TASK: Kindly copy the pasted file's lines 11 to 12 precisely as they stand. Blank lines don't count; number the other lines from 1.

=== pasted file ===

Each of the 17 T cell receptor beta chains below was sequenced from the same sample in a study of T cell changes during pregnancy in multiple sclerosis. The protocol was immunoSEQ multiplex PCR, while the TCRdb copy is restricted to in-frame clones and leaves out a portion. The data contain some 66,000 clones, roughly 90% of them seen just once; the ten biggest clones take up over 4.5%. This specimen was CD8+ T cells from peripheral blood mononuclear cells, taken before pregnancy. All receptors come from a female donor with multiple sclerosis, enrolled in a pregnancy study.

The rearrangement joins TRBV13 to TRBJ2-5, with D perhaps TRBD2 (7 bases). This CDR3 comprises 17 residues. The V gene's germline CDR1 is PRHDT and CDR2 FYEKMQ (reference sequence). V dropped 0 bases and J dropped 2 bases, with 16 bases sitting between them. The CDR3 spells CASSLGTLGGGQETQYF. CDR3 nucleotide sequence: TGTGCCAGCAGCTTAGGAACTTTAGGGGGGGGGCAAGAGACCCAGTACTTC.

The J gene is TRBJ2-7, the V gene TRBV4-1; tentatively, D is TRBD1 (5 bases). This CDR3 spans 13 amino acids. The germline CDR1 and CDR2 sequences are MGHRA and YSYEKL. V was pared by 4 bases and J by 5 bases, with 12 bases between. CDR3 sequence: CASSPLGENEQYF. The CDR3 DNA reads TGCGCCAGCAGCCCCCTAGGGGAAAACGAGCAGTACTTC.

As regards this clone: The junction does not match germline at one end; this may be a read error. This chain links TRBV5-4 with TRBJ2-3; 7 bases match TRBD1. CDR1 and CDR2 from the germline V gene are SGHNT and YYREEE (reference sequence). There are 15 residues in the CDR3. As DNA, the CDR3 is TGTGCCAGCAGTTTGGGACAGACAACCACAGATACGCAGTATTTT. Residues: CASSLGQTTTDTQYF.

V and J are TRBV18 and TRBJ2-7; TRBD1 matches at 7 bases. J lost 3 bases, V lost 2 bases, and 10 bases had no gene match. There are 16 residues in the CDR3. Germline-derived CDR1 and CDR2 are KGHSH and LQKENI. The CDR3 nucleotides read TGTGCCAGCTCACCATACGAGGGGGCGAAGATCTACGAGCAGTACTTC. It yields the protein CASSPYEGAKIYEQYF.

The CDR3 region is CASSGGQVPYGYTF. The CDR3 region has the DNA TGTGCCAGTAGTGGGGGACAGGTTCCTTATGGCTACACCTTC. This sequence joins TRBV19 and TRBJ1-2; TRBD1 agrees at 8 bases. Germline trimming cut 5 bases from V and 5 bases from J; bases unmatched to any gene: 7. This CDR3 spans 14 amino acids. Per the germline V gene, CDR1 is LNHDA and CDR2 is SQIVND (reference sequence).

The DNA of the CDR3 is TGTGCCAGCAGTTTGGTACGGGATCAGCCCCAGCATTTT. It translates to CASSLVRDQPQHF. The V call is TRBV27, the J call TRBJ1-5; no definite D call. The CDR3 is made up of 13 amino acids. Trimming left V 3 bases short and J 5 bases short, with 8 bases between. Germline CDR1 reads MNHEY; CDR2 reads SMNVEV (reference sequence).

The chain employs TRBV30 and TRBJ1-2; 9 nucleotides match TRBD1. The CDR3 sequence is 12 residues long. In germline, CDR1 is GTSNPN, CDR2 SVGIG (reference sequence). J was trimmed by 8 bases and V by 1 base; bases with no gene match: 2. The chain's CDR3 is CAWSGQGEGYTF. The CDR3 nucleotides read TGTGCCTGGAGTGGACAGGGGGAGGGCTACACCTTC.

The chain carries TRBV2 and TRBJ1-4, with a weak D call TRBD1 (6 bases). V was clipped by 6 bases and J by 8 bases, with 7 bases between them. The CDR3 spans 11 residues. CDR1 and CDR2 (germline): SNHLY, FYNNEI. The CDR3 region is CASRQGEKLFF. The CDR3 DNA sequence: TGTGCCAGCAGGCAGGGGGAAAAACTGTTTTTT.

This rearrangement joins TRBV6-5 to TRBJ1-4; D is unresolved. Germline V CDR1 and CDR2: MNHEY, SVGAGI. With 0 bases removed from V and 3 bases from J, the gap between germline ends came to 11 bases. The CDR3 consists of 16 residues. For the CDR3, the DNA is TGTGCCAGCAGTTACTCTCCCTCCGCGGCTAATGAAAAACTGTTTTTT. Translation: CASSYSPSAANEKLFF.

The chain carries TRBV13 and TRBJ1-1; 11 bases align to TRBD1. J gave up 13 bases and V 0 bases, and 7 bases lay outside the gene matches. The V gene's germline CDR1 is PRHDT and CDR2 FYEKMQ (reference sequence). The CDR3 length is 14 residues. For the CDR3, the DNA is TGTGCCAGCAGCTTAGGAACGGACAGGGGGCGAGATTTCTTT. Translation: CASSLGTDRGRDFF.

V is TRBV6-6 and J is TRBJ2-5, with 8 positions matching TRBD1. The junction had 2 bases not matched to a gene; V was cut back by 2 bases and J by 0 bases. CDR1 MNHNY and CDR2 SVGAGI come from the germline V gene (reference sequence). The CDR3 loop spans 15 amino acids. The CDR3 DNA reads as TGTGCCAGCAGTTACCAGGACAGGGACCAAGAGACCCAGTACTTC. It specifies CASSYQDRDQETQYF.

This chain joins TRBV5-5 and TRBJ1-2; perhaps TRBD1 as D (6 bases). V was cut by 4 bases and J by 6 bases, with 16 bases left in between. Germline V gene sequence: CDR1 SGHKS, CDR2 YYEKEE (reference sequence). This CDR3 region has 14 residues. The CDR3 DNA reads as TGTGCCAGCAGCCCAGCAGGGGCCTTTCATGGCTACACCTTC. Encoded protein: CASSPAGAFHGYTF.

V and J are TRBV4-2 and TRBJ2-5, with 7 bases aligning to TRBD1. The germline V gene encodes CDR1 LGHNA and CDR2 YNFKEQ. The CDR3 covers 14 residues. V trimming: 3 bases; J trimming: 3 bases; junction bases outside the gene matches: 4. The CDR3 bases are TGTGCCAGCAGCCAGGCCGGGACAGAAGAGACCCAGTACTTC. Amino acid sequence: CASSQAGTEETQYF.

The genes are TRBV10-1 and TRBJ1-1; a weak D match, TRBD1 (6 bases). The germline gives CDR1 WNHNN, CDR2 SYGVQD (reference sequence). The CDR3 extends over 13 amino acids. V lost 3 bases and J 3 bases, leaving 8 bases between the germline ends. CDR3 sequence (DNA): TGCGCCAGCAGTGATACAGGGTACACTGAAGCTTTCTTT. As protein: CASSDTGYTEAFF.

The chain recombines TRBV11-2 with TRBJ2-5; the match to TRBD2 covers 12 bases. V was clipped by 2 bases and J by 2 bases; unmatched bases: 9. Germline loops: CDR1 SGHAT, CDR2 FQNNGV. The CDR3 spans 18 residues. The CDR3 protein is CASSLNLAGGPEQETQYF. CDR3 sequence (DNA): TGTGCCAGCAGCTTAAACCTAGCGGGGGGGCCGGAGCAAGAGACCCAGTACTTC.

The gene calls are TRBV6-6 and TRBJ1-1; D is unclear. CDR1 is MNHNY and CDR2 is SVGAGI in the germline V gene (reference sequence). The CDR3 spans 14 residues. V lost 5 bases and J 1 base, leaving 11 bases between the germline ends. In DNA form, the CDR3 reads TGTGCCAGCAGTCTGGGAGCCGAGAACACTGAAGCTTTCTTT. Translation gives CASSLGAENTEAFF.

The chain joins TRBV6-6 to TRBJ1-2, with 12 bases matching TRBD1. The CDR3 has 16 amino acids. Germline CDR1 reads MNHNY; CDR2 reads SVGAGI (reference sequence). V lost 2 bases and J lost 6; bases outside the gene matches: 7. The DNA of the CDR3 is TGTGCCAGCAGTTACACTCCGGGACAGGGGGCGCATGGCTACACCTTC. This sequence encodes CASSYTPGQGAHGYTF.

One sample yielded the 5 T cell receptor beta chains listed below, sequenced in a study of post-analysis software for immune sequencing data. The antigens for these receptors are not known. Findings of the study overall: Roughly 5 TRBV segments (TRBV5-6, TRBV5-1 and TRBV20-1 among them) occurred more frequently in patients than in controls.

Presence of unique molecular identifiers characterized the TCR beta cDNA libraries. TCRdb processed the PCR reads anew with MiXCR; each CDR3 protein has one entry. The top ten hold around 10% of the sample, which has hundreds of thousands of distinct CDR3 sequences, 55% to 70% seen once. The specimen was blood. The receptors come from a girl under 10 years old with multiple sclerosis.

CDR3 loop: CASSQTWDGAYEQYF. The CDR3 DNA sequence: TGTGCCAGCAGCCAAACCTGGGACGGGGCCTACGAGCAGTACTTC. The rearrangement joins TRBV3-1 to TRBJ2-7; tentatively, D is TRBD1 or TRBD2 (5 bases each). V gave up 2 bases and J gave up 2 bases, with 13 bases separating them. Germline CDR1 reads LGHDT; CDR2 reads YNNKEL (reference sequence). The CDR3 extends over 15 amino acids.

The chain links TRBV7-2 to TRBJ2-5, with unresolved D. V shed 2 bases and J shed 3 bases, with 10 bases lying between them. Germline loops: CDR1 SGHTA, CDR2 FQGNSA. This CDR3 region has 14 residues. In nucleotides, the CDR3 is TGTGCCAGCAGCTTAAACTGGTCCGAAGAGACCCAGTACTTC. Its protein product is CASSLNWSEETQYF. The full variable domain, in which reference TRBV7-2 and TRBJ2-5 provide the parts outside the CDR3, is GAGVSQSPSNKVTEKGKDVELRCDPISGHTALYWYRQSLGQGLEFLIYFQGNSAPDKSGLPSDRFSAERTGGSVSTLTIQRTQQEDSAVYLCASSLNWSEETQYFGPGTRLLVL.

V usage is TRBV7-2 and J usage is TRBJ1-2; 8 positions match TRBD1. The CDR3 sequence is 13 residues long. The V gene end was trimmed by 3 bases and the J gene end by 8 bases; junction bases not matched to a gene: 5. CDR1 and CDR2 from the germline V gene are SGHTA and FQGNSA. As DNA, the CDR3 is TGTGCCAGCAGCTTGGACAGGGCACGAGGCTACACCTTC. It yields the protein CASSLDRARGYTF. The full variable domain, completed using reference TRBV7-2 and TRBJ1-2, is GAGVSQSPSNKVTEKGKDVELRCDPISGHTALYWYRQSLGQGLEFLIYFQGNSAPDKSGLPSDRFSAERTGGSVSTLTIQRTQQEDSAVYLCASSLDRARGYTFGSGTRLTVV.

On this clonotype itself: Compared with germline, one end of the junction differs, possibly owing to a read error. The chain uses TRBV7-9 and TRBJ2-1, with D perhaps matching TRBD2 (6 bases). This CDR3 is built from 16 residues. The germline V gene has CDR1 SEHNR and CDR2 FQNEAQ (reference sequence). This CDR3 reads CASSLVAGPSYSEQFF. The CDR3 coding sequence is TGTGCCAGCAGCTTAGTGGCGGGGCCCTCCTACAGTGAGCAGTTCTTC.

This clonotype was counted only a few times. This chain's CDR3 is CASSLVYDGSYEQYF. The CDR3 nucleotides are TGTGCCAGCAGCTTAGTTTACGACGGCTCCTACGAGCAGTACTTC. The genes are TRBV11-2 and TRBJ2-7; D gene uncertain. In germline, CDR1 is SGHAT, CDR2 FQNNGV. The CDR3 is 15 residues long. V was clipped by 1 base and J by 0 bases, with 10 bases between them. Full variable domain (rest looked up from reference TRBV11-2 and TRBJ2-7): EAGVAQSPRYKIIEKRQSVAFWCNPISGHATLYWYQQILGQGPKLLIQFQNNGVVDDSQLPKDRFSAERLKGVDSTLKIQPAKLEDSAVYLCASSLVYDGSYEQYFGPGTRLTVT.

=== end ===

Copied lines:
The chain carries TRBV13 and TRBJ1-1; 11 bases align to TRBD1. J gave up 13 bases and V 0 bases, and 7 bases lay outside the gene matches. The V gene's germline CDR1 is PRHDT and CDR2 FYEKMQ (reference sequence). The CDR3 length is 14 residues. For the CDR3, the DNA is TGTGCCAGCAGCTTAGGAACGGACAGGGGGCGAGATTTCTTT. Translation: CASSLGTDRGRDFF.

V is TRBV6-6 and J is TRBJ2-5, with 8 positions matching TRBD1. The junction had 2 bases not matched to a gene; V was cut back by 2 bases and J by 0 bases. CDR1 MNHNY and CDR2 SVGAGI come from the germline V gene (reference sequence). The CDR3 loop spans 15 amino acids. The CDR3 DNA reads as TGTGCCAGCAGTTACCAGGACAGGGACCAAGAGACCCAGTACTTC. It specifies CASSYQDRDQETQYF.